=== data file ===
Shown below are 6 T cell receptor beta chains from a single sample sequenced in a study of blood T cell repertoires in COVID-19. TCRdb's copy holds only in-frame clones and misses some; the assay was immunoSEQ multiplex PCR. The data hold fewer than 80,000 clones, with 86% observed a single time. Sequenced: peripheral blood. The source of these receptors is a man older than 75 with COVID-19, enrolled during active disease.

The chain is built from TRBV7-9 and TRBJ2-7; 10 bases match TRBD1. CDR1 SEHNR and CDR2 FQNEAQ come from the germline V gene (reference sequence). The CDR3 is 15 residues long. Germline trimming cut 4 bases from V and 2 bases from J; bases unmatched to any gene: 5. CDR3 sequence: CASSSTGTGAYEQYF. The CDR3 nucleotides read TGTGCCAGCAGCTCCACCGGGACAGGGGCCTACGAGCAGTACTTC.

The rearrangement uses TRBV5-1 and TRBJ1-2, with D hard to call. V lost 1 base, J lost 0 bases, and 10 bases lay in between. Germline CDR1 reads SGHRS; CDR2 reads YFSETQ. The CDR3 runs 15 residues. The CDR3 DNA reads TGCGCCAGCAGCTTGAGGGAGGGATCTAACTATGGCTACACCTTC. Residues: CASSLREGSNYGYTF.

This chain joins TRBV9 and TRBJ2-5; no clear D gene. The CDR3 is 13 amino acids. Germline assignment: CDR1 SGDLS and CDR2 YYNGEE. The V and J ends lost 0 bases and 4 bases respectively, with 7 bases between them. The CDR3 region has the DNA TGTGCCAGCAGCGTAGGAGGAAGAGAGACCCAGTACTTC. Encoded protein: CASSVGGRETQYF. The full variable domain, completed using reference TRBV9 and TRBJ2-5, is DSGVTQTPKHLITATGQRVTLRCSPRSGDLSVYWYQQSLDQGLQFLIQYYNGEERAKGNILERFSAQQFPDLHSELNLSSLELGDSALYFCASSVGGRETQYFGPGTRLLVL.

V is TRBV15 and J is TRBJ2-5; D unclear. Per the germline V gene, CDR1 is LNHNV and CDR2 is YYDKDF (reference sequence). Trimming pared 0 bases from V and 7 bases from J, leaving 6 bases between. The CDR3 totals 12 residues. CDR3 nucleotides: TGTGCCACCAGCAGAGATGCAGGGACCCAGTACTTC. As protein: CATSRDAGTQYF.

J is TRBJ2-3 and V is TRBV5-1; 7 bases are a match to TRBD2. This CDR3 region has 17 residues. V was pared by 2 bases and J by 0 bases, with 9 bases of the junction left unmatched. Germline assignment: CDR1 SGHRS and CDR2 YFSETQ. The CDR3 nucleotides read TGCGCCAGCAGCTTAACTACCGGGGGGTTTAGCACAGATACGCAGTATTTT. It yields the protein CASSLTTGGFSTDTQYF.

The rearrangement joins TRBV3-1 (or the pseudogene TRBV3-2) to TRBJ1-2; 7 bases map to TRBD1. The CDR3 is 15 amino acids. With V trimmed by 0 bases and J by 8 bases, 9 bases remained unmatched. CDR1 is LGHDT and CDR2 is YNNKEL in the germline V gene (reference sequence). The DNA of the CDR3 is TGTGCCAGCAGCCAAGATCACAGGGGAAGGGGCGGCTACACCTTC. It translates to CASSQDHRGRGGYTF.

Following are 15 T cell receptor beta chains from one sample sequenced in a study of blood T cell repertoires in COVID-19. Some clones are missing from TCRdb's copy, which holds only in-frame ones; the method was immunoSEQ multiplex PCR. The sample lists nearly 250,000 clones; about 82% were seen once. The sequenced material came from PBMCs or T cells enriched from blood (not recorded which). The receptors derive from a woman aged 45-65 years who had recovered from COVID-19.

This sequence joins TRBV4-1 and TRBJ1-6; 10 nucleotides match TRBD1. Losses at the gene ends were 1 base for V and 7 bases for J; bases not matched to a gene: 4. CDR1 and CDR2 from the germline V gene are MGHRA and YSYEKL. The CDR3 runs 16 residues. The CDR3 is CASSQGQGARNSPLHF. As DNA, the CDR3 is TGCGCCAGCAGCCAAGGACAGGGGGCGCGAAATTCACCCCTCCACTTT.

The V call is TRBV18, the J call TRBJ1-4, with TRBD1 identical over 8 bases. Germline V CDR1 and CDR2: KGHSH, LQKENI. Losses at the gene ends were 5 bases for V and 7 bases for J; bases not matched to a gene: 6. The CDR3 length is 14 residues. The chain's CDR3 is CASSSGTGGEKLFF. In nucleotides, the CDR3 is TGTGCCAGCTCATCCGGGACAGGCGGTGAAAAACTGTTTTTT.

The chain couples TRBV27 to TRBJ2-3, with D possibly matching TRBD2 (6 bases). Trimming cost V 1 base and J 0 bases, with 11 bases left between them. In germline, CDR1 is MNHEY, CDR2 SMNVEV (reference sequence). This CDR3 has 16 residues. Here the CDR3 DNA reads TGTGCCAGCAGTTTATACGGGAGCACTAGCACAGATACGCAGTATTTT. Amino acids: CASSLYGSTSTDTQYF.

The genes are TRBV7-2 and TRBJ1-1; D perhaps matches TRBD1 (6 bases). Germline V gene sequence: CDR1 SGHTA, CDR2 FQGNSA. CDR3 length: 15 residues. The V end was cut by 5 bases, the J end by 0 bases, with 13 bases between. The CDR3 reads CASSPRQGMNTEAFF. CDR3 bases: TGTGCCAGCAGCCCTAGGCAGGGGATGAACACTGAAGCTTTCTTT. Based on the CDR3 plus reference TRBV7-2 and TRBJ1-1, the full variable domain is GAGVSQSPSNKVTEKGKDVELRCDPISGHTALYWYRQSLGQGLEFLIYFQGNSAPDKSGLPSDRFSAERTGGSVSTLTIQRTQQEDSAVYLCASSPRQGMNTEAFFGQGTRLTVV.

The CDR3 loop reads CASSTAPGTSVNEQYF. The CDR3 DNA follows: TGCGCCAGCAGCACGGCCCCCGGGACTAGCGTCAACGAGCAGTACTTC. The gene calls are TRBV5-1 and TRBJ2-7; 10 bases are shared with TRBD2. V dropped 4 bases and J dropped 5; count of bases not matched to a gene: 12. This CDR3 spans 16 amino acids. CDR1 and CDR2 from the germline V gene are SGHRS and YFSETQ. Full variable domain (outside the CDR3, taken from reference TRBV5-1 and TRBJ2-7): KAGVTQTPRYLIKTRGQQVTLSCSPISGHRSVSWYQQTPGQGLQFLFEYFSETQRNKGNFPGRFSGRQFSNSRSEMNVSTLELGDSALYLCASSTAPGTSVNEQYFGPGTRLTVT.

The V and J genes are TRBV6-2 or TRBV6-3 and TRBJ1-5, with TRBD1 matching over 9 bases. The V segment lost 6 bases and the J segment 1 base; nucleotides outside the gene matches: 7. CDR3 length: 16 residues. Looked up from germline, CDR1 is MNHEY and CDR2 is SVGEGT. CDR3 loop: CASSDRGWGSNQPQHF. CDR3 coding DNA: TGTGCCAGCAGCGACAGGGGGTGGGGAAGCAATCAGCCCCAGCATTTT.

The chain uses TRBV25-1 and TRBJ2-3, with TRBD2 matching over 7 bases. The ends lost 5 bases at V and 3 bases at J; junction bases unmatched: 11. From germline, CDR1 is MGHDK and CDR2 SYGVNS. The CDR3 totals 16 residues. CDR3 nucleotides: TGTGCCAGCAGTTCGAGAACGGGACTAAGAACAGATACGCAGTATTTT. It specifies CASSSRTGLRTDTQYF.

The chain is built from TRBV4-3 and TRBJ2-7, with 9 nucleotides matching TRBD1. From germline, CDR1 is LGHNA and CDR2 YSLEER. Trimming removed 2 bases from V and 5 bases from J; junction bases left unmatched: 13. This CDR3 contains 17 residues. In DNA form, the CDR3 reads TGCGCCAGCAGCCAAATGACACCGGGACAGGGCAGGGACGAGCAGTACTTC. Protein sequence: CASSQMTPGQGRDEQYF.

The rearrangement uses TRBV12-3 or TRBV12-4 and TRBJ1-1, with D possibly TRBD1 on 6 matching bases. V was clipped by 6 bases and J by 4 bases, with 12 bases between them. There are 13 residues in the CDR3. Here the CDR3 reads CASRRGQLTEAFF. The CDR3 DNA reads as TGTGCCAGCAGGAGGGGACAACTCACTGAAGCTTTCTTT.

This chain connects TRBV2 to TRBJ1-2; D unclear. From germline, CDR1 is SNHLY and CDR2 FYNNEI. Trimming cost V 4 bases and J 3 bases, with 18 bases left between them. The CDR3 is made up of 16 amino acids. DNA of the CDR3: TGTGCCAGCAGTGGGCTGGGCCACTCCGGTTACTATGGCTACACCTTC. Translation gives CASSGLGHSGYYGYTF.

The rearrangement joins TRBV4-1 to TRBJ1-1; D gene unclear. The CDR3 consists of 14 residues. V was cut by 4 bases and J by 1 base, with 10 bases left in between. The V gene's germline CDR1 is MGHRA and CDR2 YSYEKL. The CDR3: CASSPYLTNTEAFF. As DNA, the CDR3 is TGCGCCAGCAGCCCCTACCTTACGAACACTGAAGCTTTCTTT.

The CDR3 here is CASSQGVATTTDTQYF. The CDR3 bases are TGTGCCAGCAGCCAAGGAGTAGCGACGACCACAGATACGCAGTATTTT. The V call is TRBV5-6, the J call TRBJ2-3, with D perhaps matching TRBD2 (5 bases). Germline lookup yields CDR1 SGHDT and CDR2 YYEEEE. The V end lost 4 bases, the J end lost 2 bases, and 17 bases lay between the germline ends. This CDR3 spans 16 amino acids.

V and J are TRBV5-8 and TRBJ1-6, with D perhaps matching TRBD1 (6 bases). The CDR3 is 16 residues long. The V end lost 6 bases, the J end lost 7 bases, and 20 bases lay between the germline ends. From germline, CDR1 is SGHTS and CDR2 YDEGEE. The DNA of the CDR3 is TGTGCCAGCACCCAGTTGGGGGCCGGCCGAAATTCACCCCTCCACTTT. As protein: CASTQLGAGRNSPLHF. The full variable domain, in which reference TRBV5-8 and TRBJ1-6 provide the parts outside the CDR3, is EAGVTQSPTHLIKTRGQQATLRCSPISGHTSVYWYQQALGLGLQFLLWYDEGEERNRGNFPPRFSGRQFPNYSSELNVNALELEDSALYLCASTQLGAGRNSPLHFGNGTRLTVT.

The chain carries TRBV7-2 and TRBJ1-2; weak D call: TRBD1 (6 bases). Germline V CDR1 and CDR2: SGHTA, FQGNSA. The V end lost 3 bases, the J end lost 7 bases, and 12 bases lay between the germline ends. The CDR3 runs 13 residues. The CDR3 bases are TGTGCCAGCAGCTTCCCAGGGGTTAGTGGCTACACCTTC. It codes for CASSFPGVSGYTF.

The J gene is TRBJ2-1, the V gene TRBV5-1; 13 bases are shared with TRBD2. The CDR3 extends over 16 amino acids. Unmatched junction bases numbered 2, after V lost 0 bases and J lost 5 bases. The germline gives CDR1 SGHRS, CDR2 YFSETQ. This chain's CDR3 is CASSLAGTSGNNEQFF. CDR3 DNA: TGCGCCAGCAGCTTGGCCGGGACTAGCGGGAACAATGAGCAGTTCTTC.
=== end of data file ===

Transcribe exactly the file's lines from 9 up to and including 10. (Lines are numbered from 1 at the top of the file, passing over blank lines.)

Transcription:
This sequence joins TRBV4-1 and TRBJ1-6; 10 nucleotides match TRBD1. Losses at the gene ends were 1 base for V and 7 bases for J; bases not matched to a gene: 4. CDR1 and CDR2 from the germline V gene are MGHRA and YSYEKL. The CDR3 runs 16 residues. The CDR3 is CASSQGQGARNSPLHF. As DNA, the CDR3 is TGCGCCAGCAGCCAAGGACAGGGGGCGCGAAATTCACCCCTCCACTTT.

The V call is TRBV18, the J call TRBJ1-4, with TRBD1 identical over 8 bases. Germline V CDR1 and CDR2: KGHSH, LQKENI. Losses at the gene ends were 5 bases for V and 7 bases for J; bases not matched to a gene: 6. The CDR3 length is 14 residues. The chain's CDR3 is CASSSGTGGEKLFF. In nucleotides, the CDR3 is TGTGCCAGCTCATCCGGGACAGGCGGTGAAAAACTGTTTTTT.